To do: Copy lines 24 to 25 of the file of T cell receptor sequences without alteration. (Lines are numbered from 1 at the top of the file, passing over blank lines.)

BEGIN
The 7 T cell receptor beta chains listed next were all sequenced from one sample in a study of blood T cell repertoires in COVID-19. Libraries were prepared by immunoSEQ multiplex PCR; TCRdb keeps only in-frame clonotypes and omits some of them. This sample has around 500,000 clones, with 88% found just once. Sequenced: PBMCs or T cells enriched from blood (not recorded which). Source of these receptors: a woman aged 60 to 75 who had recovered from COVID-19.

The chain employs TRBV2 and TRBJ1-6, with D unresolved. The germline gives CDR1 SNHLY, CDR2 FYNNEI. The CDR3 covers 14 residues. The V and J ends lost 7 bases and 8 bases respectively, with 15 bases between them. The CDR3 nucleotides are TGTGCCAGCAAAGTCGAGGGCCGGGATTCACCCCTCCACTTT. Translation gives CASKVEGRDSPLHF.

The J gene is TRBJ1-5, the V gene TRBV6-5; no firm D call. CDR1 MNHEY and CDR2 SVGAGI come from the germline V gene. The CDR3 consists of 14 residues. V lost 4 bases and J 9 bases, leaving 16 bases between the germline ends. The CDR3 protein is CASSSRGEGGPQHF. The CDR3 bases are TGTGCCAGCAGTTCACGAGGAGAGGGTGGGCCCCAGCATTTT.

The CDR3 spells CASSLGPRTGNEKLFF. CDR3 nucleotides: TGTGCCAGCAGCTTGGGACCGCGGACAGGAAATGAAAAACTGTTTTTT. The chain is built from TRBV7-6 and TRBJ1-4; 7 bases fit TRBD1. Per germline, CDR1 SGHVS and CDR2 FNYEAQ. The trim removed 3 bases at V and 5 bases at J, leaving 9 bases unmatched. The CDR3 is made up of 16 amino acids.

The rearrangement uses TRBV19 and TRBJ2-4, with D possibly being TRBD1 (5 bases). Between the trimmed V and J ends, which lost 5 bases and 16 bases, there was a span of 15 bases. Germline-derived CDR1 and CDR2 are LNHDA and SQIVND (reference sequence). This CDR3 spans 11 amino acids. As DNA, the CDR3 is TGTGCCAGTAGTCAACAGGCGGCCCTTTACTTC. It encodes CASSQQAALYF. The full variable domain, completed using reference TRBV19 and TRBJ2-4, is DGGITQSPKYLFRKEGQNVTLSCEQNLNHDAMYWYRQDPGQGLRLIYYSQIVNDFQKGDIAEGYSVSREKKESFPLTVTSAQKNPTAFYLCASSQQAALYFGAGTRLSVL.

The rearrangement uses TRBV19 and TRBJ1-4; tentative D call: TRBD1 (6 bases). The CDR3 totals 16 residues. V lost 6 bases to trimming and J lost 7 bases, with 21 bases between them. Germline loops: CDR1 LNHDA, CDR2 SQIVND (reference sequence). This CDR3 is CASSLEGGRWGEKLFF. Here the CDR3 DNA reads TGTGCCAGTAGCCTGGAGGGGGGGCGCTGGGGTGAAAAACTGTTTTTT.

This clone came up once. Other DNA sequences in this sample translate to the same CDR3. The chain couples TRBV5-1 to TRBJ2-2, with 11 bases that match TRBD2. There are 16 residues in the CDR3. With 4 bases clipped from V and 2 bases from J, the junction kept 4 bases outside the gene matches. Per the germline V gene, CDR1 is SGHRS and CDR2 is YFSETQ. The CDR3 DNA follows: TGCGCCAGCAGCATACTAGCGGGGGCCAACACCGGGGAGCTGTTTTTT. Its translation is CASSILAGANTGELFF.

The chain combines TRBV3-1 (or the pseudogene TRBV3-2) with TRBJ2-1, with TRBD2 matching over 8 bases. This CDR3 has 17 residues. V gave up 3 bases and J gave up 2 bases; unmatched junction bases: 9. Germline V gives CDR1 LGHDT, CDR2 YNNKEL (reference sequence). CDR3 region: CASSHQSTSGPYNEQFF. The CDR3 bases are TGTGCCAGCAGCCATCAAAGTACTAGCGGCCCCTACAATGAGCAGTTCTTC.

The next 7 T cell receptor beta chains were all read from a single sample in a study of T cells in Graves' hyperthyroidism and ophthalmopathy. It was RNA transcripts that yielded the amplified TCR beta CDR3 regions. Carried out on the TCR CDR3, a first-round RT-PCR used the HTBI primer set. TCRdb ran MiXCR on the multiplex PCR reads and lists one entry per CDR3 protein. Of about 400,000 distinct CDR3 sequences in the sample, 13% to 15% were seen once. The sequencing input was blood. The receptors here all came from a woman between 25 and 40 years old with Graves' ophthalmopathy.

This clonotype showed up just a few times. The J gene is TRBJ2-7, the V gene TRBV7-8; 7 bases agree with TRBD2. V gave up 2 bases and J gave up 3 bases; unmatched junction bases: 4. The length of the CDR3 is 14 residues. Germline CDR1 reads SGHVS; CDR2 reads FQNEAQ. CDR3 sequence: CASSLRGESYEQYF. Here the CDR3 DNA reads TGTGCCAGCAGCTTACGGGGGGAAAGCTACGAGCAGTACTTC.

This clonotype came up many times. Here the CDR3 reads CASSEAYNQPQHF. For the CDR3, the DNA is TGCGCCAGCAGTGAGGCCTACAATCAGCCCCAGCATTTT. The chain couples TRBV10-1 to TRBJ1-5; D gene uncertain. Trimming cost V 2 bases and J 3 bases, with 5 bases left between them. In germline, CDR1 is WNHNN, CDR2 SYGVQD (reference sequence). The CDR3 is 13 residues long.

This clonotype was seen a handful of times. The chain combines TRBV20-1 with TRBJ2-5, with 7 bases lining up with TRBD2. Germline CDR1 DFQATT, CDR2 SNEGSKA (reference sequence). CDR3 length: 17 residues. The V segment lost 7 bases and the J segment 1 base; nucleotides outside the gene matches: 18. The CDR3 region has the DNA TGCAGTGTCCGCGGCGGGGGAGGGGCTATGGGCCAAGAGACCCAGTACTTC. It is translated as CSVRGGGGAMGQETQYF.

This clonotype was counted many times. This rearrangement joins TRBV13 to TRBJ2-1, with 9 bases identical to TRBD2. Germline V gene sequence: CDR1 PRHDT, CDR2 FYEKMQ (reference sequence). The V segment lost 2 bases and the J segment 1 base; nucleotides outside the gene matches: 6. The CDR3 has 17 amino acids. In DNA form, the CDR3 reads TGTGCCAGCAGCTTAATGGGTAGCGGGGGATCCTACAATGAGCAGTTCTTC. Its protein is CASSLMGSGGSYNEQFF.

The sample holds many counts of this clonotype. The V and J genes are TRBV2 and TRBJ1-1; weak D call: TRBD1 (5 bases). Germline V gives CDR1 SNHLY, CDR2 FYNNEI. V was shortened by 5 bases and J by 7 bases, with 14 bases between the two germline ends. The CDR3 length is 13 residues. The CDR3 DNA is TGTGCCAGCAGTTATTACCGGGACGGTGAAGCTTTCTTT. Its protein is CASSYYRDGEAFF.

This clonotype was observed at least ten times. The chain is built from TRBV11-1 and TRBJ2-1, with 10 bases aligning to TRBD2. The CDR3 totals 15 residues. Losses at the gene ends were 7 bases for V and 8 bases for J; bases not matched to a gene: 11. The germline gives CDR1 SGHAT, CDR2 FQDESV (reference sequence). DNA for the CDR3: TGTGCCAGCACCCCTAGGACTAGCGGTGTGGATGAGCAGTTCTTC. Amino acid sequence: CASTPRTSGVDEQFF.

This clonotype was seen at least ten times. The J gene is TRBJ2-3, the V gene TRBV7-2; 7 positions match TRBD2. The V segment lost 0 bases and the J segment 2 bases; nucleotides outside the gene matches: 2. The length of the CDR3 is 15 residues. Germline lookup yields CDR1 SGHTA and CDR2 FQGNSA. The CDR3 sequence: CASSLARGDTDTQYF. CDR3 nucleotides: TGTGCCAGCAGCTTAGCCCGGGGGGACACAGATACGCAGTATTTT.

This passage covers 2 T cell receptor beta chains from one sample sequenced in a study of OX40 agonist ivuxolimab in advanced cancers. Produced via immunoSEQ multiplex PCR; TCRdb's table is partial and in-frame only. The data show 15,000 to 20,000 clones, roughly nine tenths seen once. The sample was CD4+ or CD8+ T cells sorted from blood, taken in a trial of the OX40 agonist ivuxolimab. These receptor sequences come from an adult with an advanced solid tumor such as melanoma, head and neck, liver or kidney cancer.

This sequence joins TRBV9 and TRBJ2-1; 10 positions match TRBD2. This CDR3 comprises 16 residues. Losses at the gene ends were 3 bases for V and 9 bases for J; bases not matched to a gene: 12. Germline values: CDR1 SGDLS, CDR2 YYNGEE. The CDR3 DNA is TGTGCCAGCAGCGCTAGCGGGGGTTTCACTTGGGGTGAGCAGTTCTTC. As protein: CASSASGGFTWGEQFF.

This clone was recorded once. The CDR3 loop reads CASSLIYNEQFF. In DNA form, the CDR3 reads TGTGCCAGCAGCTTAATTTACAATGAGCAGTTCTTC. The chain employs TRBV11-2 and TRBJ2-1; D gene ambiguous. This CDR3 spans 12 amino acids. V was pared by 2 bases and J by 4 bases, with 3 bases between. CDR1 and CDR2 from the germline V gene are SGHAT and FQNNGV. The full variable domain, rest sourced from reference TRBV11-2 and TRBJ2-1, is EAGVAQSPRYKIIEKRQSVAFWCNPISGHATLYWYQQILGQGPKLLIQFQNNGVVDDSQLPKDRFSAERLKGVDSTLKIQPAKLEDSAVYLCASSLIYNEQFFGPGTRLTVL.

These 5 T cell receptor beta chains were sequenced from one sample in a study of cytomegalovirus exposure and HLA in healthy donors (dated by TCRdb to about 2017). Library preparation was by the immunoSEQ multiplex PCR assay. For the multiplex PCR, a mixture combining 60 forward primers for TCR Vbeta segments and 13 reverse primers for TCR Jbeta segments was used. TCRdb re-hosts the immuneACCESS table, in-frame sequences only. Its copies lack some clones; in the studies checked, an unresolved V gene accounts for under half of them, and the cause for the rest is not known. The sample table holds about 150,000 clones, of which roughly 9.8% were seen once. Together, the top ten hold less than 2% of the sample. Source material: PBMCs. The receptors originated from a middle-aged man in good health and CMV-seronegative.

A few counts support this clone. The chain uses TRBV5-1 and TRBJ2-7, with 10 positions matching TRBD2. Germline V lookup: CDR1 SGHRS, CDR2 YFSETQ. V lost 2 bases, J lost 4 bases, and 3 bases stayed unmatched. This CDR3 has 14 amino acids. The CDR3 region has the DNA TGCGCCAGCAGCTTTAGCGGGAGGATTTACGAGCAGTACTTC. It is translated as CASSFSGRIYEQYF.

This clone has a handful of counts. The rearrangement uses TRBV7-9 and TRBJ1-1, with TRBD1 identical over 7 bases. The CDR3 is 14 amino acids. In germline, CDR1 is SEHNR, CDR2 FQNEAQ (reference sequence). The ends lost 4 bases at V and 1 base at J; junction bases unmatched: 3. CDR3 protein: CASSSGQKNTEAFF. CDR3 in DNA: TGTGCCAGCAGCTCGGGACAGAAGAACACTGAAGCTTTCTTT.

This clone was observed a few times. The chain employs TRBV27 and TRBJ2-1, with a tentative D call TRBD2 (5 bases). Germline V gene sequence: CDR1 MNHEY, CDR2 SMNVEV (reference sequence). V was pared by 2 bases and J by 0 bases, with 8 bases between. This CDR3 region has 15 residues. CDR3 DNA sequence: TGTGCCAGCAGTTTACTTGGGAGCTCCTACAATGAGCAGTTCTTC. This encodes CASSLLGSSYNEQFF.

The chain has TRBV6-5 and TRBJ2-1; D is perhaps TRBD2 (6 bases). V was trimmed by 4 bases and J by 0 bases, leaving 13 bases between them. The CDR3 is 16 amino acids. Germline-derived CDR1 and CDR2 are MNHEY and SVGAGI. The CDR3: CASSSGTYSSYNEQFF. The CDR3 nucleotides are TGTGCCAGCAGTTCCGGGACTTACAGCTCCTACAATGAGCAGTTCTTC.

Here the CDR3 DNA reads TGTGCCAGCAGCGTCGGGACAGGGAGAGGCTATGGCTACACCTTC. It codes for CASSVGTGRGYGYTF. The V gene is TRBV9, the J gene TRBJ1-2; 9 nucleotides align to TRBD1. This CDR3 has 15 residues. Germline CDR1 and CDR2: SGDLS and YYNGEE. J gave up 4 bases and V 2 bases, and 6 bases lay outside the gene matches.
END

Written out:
The chain has TRBV6-5 and TRBJ2-1; D is perhaps TRBD2 (6 bases). V was trimmed by 4 bases and J by 0 bases, leaving 13 bases between them. The CDR3 is 16 amino acids. Germline-derived CDR1 and CDR2 are MNHEY and SVGAGI. The CDR3: CASSSGTYSSYNEQFF. The CDR3 nucleotides are TGTGCCAGCAGTTCCGGGACTTACAGCTCCTACAATGAGCAGTTCTTC.

Here the CDR3 DNA reads TGTGCCAGCAGCGTCGGGACAGGGAGAGGCTATGGCTACACCTTC. It codes for CASSVGTGRGYGYTF. The V gene is TRBV9, the J gene TRBJ1-2; 9 nucleotides align to TRBD1. This CDR3 has 15 residues. Germline CDR1 and CDR2: SGDLS and YYNGEE. J gave up 4 bases and V 2 bases, and 6 bases lay outside the gene matches.